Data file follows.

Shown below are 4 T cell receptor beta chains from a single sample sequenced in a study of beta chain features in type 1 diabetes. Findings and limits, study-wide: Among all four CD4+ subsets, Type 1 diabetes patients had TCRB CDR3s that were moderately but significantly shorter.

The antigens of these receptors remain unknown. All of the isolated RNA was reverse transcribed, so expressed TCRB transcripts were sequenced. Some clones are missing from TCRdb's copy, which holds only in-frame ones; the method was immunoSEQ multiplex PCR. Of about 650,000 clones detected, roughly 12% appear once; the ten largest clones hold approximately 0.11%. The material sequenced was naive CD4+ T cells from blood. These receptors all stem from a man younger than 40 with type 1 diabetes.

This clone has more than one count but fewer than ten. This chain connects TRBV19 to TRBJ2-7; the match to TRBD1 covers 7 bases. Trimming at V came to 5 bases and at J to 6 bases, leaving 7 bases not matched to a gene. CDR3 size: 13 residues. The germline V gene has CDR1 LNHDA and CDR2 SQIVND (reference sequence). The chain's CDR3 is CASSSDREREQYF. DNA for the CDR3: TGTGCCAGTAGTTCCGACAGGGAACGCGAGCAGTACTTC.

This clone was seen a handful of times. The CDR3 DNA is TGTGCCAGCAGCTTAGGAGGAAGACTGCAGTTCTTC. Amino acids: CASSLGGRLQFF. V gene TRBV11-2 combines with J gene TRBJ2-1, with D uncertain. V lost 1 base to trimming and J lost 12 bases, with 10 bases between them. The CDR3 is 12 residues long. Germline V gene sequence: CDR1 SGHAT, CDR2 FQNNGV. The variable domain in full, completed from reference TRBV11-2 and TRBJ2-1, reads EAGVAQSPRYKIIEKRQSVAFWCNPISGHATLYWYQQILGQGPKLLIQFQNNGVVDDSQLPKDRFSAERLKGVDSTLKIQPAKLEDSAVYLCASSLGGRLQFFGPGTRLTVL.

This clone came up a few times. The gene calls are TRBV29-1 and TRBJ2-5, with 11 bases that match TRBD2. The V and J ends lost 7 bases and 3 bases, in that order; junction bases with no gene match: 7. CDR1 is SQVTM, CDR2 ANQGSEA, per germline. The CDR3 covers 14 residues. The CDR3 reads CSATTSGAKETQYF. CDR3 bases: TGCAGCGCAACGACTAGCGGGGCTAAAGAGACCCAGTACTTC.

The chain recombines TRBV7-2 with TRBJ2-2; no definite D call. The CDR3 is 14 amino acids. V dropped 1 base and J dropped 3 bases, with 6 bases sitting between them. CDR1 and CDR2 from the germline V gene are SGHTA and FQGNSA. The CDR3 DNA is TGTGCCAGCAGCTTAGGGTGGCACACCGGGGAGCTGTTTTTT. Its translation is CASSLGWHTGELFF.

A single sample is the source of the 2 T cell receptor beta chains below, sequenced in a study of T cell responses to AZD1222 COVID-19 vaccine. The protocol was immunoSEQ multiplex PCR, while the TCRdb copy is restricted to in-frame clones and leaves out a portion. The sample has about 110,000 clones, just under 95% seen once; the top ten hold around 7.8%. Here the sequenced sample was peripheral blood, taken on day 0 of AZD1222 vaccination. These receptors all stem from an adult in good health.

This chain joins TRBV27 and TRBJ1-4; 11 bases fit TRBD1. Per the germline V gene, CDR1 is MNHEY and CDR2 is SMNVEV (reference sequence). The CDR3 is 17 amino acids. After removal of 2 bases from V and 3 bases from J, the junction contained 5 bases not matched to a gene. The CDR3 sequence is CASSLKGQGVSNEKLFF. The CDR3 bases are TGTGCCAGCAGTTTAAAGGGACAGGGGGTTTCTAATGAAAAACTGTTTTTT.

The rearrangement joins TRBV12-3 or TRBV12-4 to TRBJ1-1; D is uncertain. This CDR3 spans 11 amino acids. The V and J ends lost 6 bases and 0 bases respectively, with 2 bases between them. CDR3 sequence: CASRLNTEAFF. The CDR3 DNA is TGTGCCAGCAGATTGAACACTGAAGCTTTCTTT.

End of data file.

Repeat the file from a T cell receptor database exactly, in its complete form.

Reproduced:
Shown below are 4 T cell receptor beta chains from a single sample sequenced in a study of beta chain features in type 1 diabetes. Findings and limits, study-wide: Among all four CD4+ subsets, Type 1 diabetes patients had TCRB CDR3s that were moderately but significantly shorter.

The antigens of these receptors remain unknown. All of the isolated RNA was reverse transcribed, so expressed TCRB transcripts were sequenced. Some clones are missing from TCRdb's copy, which holds only in-frame ones; the method was immunoSEQ multiplex PCR. Of about 650,000 clones detected, roughly 12% appear once; the ten largest clones hold approximately 0.11%. The material sequenced was naive CD4+ T cells from blood. These receptors all stem from a man younger than 40 with type 1 diabetes.

This clone has more than one count but fewer than ten. This chain connects TRBV19 to TRBJ2-7; the match to TRBD1 covers 7 bases. Trimming at V came to 5 bases and at J to 6 bases, leaving 7 bases not matched to a gene. CDR3 size: 13 residues. The germline V gene has CDR1 LNHDA and CDR2 SQIVND (reference sequence). The chain's CDR3 is CASSSDREREQYF. DNA for the CDR3: TGTGCCAGTAGTTCCGACAGGGAACGCGAGCAGTACTTC.

This clone was seen a handful of times. The CDR3 DNA is TGTGCCAGCAGCTTAGGAGGAAGACTGCAGTTCTTC. Amino acids: CASSLGGRLQFF. V gene TRBV11-2 combines with J gene TRBJ2-1, with D uncertain. V lost 1 base to trimming and J lost 12 bases, with 10 bases between them. The CDR3 is 12 residues long. Germline V gene sequence: CDR1 SGHAT, CDR2 FQNNGV. The variable domain in full, completed from reference TRBV11-2 and TRBJ2-1, reads EAGVAQSPRYKIIEKRQSVAFWCNPISGHATLYWYQQILGQGPKLLIQFQNNGVVDDSQLPKDRFSAERLKGVDSTLKIQPAKLEDSAVYLCASSLGGRLQFFGPGTRLTVL.

This clone came up a few times. The gene calls are TRBV29-1 and TRBJ2-5, with 11 bases that match TRBD2. The V and J ends lost 7 bases and 3 bases, in that order; junction bases with no gene match: 7. CDR1 is SQVTM, CDR2 ANQGSEA, per germline. The CDR3 covers 14 residues. The CDR3 reads CSATTSGAKETQYF. CDR3 bases: TGCAGCGCAACGACTAGCGGGGCTAAAGAGACCCAGTACTTC.

The chain recombines TRBV7-2 with TRBJ2-2; no definite D call. The CDR3 is 14 amino acids. V dropped 1 base and J dropped 3 bases, with 6 bases sitting between them. CDR1 and CDR2 from the germline V gene are SGHTA and FQGNSA. The CDR3 DNA is TGTGCCAGCAGCTTAGGGTGGCACACCGGGGAGCTGTTTTTT. Its translation is CASSLGWHTGELFF.

A single sample is the source of the 2 T cell receptor beta chains below, sequenced in a study of T cell responses to AZD1222 COVID-19 vaccine. The protocol was immunoSEQ multiplex PCR, while the TCRdb copy is restricted to in-frame clones and leaves out a portion. The sample has about 110,000 clones, just under 95% seen once; the top ten hold around 7.8%. Here the sequenced sample was peripheral blood, taken on day 0 of AZD1222 vaccination. These receptors all stem from an adult in good health.

This chain joins TRBV27 and TRBJ1-4; 11 bases fit TRBD1. Per the germline V gene, CDR1 is MNHEY and CDR2 is SMNVEV (reference sequence). The CDR3 is 17 amino acids. After removal of 2 bases from V and 3 bases from J, the junction contained 5 bases not matched to a gene. The CDR3 sequence is CASSLKGQGVSNEKLFF. The CDR3 bases are TGTGCCAGCAGTTTAAAGGGACAGGGGGTTTCTAATGAAAAACTGTTTTTT.

The rearrangement joins TRBV12-3 or TRBV12-4 to TRBJ1-1; D is uncertain. This CDR3 spans 11 amino acids. The V and J ends lost 6 bases and 0 bases respectively, with 2 bases between them. CDR3 sequence: CASRLNTEAFF. The CDR3 DNA is TGTGCCAGCAGATTGAACACTGAAGCTTTCTTT.